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Chapter 4 Mishna 23
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Commentaries used in this translation:
Rashi Commentary (1040-1105)
Rambam Commentary (1135-1204)
Rabbi Ovadiah of Bartenura Commentary (1445-1515)
Tiferet Yisrael commentary (1782–1860)
Rabeinu Yonah (1180-1263)
Derech Chaim - Maharal of Prague (1525-1609) (hebrewbooks.org/14193)
Biur HaGra of Rabbi Eliyahu of Vilna - (1720-1797)
Rabbi Avraham Azoulai commentary - (1570-1643)
Rabbi Chayim Yosef David Azoulai (Chida) commentary - (1724-1806)
Chatam Sofer commentary - (1762-1839), along with Ktav Sofer, and others
Ben Ish Chai commentary - (1835-1909)
and many more..
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Chapter 4 Mishna 23פרק ד משנה כג
He would say: the born [are destined] to die, the dead to be brought to life, the living to be judged, [it is therefore for them] to know, make known, and to become known that He is G-d, He is the Maker, He is the Creator, He is the understander. He is the judge, He is the witness, He is the plaintiff, and He will summon to judgment, blessed be He, before Whom there is no iniquity, no forgetting, no favoritism, and no taking bribes, for all is His.
Know that everything is according to the accounting. And let not your evil inclination assure you to think that the grave will be a refuge (escape) for you. For against your will were you formed, against your will were you born, against your will you live, against your will you will die, and against your will are you destined to give a judgment and accounting before the supreme King of kings, the Holy One, blessed be He.
הוּא הָיָה אוֹמֵר, הַיִּלּוֹדִים לָמוּת, וְהַמֵּתִים לְהֵחָיוֹת, וְהַחַיִּים לִדּוֹן. לֵידַע לְהוֹדִיעַ וּלְהִוָּדַע שֶׁהוּא אֵל, הוּא הַיּוֹצֵר, הוּא הַבּוֹרֵא, הוּא הַמֵּבִין, הוּא הַדַּיָּן, הוּא עֵד, הוּא בַעַל דִּין, וְהוּא עָתִיד לָדוּן. בָּרוּךְ הוּא, שֶׁאֵין לְפָנָיו לֹא עַוְלָה, וְלֹא שִׁכְחָה, וְלֹא מַשּׂוֹא פָנִים, וְלֹא מִקַּח שֹׁחַד, שֶׁהַכֹּל שֶׁלּוֹ.
וְדַע שֶׁהַכֹּל לְפִי הַחֶשְׁבּוֹן. וְאַל יַבְטִיחֲךָ יִצְרְךָ שֶׁהַשְּׁאוֹל בֵּית מָנוֹס לְךָ, שֶׁעַל כָּרְחֲךָ אַתָּה נוֹצָר, וְעַל כָּרְחֲךָ אַתָּה נוֹלָד, וְעַל כָּרְחֲךָ אַתָּה חַי, וְעַל כָּרְחֲךָ אַתָּה מֵת, וְעַל כָּרְחֲךָ אַתָּה עָתִיד לִתֵּן דִּין וְחֶשְׁבּוֹן לִפְנֵי מֶלֶךְ מַלְכֵי הַמְּלָכִים הַקָּדוֹשׁ בָּרוּךְ הוּא:
Machzor Vitri - "the born [are destined] to die" - those born already - their end is to die.
"the dead [are destined] to live" - those dead already - their end is to live (resurrect).
"the living to be judged" - those who resurrected [in the future] - their end is to be judged when the Day of Judgement arrives, in the valley of Yehoshafat which is the valley of the king.
"to know" - I am saying all this "to know" - so that all the people of the land will know this circle that the world turns around and they will improve their deeds.
"and to make known" - so that they too will make known to others and teach their children.
"and to become known" - so that it be revealed to all the nations in order that they have fear (reverence) before G-d.
"He is the Maker" - just like a maker of clay pottery does whatever he wants to the pottery, so too every human being is in G-d's hands and G-d can do whatever He deems proper to him..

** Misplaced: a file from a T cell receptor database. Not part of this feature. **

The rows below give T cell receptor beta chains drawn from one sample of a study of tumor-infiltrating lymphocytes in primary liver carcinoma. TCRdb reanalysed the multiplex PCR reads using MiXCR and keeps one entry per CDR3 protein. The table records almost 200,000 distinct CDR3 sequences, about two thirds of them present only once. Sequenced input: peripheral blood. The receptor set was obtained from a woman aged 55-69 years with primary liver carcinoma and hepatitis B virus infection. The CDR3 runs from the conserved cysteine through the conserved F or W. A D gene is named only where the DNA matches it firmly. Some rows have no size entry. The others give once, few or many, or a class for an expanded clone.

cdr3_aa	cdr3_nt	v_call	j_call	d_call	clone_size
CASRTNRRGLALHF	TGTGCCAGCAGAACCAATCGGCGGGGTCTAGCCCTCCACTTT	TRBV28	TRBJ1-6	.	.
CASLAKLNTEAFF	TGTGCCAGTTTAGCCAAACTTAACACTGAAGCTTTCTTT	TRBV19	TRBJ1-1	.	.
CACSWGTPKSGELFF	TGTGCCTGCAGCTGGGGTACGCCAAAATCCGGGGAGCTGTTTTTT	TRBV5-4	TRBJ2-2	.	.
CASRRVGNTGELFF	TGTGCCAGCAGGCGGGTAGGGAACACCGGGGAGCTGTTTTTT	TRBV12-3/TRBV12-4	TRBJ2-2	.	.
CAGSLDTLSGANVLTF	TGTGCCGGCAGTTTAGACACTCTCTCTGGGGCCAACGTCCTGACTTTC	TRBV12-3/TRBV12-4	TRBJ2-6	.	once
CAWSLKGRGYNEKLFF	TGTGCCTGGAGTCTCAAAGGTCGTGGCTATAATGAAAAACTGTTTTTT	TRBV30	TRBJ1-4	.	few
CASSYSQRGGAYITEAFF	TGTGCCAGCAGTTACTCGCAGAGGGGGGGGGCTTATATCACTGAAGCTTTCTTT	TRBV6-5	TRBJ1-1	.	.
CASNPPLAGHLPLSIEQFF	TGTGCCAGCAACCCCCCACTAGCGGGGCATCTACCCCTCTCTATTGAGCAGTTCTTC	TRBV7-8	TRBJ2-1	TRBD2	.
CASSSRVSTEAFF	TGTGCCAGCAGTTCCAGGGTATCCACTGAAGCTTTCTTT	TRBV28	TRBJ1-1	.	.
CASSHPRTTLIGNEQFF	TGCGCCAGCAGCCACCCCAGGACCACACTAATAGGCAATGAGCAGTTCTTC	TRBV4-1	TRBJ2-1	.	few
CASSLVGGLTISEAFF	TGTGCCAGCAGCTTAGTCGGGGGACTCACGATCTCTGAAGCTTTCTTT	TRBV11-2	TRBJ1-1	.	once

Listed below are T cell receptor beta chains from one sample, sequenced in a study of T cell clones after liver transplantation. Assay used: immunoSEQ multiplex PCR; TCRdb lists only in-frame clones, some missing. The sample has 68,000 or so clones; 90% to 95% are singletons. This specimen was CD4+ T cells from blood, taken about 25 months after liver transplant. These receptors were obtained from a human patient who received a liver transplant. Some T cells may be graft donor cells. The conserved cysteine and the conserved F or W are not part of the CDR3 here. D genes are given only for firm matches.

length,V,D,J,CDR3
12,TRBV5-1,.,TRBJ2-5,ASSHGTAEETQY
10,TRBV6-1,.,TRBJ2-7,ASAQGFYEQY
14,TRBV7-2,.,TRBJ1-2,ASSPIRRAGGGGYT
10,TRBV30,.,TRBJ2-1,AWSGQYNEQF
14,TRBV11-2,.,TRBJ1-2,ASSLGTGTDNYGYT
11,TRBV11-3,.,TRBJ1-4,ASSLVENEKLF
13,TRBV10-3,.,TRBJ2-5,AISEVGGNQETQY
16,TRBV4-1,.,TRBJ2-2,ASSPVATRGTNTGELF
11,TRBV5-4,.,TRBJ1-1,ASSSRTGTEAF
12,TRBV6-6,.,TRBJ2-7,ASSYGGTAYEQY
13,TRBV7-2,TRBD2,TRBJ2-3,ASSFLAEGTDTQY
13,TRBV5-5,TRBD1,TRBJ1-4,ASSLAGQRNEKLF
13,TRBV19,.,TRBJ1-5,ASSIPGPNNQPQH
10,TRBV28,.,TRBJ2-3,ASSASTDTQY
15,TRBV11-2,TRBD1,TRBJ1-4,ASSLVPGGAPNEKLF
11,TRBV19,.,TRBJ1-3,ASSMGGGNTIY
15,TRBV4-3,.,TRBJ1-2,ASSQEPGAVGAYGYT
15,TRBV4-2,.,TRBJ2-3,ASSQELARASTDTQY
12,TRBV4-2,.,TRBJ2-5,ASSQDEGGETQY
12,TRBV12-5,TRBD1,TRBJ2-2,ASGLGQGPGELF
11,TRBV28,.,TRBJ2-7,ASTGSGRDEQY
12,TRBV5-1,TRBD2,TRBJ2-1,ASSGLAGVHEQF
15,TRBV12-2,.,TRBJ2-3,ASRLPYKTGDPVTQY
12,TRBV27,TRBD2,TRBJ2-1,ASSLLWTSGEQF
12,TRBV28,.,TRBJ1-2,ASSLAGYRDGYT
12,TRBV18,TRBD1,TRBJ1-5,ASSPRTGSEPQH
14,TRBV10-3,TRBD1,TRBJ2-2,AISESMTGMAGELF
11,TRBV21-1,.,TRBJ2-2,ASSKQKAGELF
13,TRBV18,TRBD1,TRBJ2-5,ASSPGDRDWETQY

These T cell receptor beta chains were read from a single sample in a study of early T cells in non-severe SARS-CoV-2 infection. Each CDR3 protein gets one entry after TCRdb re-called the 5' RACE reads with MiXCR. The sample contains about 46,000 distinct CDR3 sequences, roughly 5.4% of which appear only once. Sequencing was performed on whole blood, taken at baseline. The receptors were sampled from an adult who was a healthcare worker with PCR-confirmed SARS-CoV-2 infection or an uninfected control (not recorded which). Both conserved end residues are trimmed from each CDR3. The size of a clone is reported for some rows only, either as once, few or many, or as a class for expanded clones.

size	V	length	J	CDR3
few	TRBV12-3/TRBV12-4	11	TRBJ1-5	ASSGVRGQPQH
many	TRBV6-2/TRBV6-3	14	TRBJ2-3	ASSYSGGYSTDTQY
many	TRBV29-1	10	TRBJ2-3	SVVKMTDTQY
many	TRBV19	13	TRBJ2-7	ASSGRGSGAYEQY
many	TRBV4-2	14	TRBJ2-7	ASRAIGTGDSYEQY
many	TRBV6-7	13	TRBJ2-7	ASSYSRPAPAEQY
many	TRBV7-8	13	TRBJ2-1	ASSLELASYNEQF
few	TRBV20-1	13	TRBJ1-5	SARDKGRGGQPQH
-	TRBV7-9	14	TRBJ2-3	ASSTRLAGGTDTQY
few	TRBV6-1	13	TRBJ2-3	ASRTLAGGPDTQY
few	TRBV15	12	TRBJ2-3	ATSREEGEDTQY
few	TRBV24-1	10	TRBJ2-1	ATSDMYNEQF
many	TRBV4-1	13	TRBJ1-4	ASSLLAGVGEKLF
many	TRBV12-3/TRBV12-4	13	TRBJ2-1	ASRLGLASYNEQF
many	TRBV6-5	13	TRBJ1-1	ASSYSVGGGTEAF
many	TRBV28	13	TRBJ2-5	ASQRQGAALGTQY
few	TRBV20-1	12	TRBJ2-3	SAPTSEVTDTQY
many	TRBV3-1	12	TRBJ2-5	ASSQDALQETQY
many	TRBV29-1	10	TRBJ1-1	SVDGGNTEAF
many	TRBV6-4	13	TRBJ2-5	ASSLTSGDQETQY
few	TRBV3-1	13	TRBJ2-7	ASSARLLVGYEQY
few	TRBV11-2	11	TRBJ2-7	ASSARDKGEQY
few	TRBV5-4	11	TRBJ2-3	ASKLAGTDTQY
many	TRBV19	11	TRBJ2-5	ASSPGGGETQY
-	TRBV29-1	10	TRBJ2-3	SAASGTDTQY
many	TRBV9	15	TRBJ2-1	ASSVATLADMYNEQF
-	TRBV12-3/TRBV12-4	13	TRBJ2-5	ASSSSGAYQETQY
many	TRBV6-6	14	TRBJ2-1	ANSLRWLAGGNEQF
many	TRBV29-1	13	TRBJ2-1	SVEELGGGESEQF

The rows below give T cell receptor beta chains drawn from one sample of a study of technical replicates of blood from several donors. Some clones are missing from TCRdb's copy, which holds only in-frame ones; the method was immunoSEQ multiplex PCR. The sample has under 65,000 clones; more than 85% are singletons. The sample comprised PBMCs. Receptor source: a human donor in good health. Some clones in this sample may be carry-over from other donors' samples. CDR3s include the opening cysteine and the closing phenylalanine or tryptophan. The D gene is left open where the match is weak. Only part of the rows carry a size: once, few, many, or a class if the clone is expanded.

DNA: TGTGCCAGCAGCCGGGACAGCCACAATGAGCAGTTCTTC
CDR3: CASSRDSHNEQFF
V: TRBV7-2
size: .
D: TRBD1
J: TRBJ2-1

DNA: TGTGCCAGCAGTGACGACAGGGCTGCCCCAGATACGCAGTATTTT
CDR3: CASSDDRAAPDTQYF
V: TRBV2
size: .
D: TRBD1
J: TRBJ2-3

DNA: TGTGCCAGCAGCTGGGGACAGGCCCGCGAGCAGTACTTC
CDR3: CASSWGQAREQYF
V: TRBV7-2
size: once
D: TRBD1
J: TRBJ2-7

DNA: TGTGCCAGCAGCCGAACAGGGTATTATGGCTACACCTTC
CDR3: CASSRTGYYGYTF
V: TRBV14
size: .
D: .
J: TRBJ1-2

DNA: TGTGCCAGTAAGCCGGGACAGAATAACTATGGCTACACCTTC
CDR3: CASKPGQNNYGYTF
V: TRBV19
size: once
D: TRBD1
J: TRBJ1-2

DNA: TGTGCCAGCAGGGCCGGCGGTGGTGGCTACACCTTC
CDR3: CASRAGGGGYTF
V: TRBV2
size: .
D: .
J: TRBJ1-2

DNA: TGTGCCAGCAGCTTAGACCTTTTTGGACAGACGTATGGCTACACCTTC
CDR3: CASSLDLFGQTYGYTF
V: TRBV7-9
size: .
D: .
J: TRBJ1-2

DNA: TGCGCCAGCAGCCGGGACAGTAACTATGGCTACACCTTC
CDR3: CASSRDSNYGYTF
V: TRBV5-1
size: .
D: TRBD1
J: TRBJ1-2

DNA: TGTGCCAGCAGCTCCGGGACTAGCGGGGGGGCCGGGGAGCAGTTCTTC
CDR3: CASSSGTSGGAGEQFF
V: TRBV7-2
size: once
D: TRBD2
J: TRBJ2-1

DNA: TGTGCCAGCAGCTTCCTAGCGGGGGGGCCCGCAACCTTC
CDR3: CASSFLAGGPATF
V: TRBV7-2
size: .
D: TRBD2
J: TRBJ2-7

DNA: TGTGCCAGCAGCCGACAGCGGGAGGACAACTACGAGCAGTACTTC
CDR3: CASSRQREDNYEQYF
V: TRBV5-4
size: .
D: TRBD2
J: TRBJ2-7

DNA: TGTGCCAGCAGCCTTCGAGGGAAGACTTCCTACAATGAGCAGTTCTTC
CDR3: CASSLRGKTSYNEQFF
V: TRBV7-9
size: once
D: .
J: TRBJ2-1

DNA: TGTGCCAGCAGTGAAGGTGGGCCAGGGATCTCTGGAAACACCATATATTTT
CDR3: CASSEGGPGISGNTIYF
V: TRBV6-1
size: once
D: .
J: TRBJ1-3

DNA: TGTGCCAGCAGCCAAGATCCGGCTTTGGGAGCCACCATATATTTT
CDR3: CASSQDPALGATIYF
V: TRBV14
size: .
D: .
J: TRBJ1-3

"He is the Creator" - He creates man in His image and knows man's secret thoughts. Nothing is hidden from Him..
"He is the understander" - He understands all their deeds.
"He is the judge" - He is the expert judge and discerns the fine line of justice..
"He is the witness" - He Himself will testify in the matter. For He sees everything, as written: "the eyes of G-d roam to and fro throughout the whole earth" (Zecharia 4) and "I will come near to you to judgment and be a swift witness" (Malachi 3).
"He is the plaintiff" - to scream at man and summon him to judgment.
"no forgetting" - He will judge in the future, there is no forgetfulness by Him - do not tell yourself: "by then everything will be forgotten already". Know clearly that he will summon you to judgment. For He will judge in the future. Nevertheless, He will judge you truthfully and rightfully. If you behaved properly do not fear and do not worry that He will charge you unjustly out of mistake or forgetfulness.
"before Whom there is no iniquity" - as written: "a G-d of faithfulness and without iniquity" (Devarim 32:4).
"nor forgetfulness" - for everything is inscribed in a book before Him, as written: "then the G-d fearing men spoke to one another (torah), and the L-rd hearkened and heard. And a book of remembrance was written before Him for those who feared the L-rd and for those who honored His Name" (Malachi 3), and "by the hand of every man it is signed" (Iyov 37).
"nor favoritism" - a man should not trust on a falsehood saying that G-d will show him favoritism or that He will accept a bribe..
"everything is His" - as written "silver and gold are Mine, says the L-ord of Hosts" (Chagai 2:8). Thus, why should He accept a bribe if everything is already His..
"know that everything is according to the accounting" - that all your deeds enter the accounting and nothing is left out. All are brought together and sum into a great calculation.
"let not your inclination entice you.." - do not tell yourself "the grave will be my refuge (escape). I will be exempt from judgment after entering the grave and will never wake up from there.
"by force.." - just like you were born against your will and your life is always toil and vexation.. for many times you desired to die but would not. And when your time of death arrives, you will not be able to escape from it. So too you will perforce give a judgment and accounting of your deeds..
Ahava b'Taanugim - "to know" - if one did not learn torah, he is claimed on why he did not learn.
"make known" - if he did learn, he is claimed on why he did not make known and teach others.
"become known" - if he taught others, he is claimed to become known, ie he should have publicized G-d in the world like Avraham, our forefather, such that G-d should become known to the world.
Chachma u'Mussar 1:113 - "to know, make known, and to become known" - "to know", ie to know well intellectually, thinking it over and knowing. Afterwards, "make known" to the powers of the nefesh, namely, the heart. For the heart moves the powers. Then, "become known", ie after setting in the heart, specifically then it is called a whole knowledge. May we merit to whole knowledge and then we will know life.